Still on redline
Despite The austerity drive, release of refund and subsidy to the exporters and preferential electricity and gas tariffs to export industries, the macro economic indicators have not shown signs towards imprudent. The federal governments’ reliance to remain afloat has increased massively as borrowings from the State Bank of Pakistan surged to the highest ever Rs. 5.4 trillion by the end of September, an increase of Rs. 1.8 trillion or 48 percent just in three months. This will be the main concern for Pakistan Tehrik-i-Insaf government because the International Monetary Fund would like to see a drastic reduction in debt stock of the central bank in case both sides agree on a bailout programme.
The unchecked lending by the State Bank Shows that it remains subservient to Finance Ministry and has lost the autonomy which was given to it by Musharraf government. The bull of acquiring excessive borrowing let loose by the previous PML-N government is still doing rounds to make the public debt unsustainable. Almost half of the addition to borrowing from central bank was because of retirement of commercial bank loans. The commercial banks are reluctant to invest in long term government securities in anticipation increase in interest rates.
The ballooning of public debt was caused by the previous governments’ inability to attract non-debt creating inflows and enhance tax revenue. Same is the case with the incumbent government. The Public Debt Management Report of June 2018 showed that most of the indicators moved further towards dangerous levels while three breached the redlines, set in the medium term debt strategy. The PTI government has not changed the course of fiscal policy and it is largely implementing the policies that were followed by the PML-N government, although the finance minister Asad Umar gave a critique of those policies in his press conference about the situation of economy on Friday.
The Monetary and Fiscal Coordination Board has expressed concern on Thursday over weakening fiscal position and rising federal government borrowing from the central bank highlighting two issues that require urgent action. The fiscal deficit being 1.4 percent or Rs. 5.41 trillion was the highest in the past seven years. Low revenue collection remains the root cause behind the budget deficit after Federal Bureau of Revenue (FBR) missed its target of first quarter tax collection by huge margin. The FBR has identified 20000 non-filers but its past dismal performance of expanding the tax net with incomplete addresses of tax dodgers has not yielded positive results.
The Finance Minister, while chairing the Fiscal and Moneta Board meeting said that the government was committed to improving with the fundamentals of economy and achieving sustainable balanced economic which is a remote possibility in the given economic situation in foreseeable future. He stressed the need to study the decline in the production of large scale manufacturing that contracted by 1.7 percent in the first quarter of the current fiscal year. He emphasised that appropriate measures should be taken to address the issues and directed the Finance Division to earnestly complete integrated policy paper focusing on economic strategy in the medium term.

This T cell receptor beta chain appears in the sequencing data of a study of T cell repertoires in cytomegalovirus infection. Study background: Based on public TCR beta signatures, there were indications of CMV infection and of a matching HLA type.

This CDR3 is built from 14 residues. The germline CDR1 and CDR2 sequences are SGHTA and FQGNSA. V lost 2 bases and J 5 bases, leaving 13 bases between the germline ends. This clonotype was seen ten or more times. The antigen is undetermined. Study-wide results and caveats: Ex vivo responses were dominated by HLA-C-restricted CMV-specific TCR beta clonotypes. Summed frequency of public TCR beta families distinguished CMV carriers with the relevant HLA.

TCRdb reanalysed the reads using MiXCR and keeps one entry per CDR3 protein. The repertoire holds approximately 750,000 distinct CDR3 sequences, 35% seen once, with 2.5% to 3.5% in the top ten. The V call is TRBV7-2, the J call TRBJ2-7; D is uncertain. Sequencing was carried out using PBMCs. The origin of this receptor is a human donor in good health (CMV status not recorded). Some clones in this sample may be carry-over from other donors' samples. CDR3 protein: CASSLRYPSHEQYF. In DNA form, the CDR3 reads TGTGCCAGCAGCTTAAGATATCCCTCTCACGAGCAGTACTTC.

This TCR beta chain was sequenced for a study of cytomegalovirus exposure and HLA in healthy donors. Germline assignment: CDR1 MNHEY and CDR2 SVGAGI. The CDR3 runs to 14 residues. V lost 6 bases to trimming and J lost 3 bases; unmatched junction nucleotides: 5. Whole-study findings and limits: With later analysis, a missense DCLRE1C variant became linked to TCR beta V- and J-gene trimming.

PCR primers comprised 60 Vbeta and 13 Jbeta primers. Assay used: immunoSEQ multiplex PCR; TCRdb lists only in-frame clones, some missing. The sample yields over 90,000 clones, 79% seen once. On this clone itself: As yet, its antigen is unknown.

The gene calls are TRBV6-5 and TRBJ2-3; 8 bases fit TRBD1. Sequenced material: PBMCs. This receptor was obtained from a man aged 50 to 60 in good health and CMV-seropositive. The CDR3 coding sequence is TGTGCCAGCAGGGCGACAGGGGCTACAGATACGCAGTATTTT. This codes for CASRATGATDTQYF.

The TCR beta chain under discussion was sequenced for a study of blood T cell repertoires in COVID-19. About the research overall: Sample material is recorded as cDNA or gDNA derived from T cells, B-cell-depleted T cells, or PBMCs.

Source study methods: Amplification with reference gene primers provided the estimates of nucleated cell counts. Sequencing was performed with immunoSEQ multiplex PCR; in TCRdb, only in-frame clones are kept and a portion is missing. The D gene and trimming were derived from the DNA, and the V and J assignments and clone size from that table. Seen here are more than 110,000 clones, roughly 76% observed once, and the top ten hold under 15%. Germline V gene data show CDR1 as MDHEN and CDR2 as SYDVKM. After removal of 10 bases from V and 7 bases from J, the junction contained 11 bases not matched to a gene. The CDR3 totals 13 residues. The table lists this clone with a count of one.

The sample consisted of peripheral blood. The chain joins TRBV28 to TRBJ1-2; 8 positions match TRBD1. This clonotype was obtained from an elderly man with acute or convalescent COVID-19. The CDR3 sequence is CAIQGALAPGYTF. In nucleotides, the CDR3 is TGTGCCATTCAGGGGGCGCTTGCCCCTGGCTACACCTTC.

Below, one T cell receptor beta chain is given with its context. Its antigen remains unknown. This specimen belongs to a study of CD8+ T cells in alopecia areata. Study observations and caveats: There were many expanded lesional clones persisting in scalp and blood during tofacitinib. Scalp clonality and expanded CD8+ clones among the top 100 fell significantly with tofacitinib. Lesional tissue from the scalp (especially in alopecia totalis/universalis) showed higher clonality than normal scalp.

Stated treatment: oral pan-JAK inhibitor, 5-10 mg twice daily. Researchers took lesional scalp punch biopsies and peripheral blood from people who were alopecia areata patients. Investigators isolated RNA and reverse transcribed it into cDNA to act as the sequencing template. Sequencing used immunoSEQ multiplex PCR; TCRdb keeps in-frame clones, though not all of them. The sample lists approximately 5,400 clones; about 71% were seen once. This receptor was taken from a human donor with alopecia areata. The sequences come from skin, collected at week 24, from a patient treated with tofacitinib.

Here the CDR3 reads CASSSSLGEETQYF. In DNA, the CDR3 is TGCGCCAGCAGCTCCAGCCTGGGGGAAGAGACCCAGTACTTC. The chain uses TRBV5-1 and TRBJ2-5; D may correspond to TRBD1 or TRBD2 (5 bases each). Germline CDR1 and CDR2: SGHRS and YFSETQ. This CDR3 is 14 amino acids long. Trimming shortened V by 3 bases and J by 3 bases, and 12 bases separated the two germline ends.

The board meeting took place a day before the Monetary Coordination policy meeting, which is anticipated to raise the interest rate by 1 percent to 9.5 percent due to shrinking gap between core inflation and interest rate. The headline inflation is increasing on the back of non-food inflation above 8 percent whereas food inflation is rising moderately by 2.7 percent on account of smooth supply of commodities in the market and better price monitoring system. The meeting also discussed the export credit facility offered by Saudi Arabia envisaging the purchase of crude oil up to $ 3.2 billion per annum on 12 months deferred payments. The oil prices are on the decline and government has also slashed the price of petrol and diesel by 2 rupees per litre.
Because of dismal performance of the FBR in tax collection, particularly the Inland Revenue Services, the federal cabinet decided, in principle, to separate tax policy formulation from tax administration amid half hearted support from the FBR that did not want to abolish its policy wing even after its transfer to the Finance Division. The subject of tax policy will be transferred to the finance division, subject to fulfillment of all legal obligations. Eventually the policy wing of FBR will be transferred to the Finance Division.
Balance of payment crisis seems to be far from over as foreign currency reserves are negative $4 billion after excluding the IMF debt obligations, suggest the latest figures released by SBP. Rupee has nosedived to 7.5 percent to record low at Rs 144 in the interbank trading. But the Finance Minister said that Pakistan can wait for two more months before deciding on an IMF programme. However, he admitted that the programme will ease and open up other funding avenues. He said the government is looking for bilateral assistance from friendly countries to help plug a $ 12 billion hole in the external account. The worsening macroeconomic imbalances need immediate corrective measures.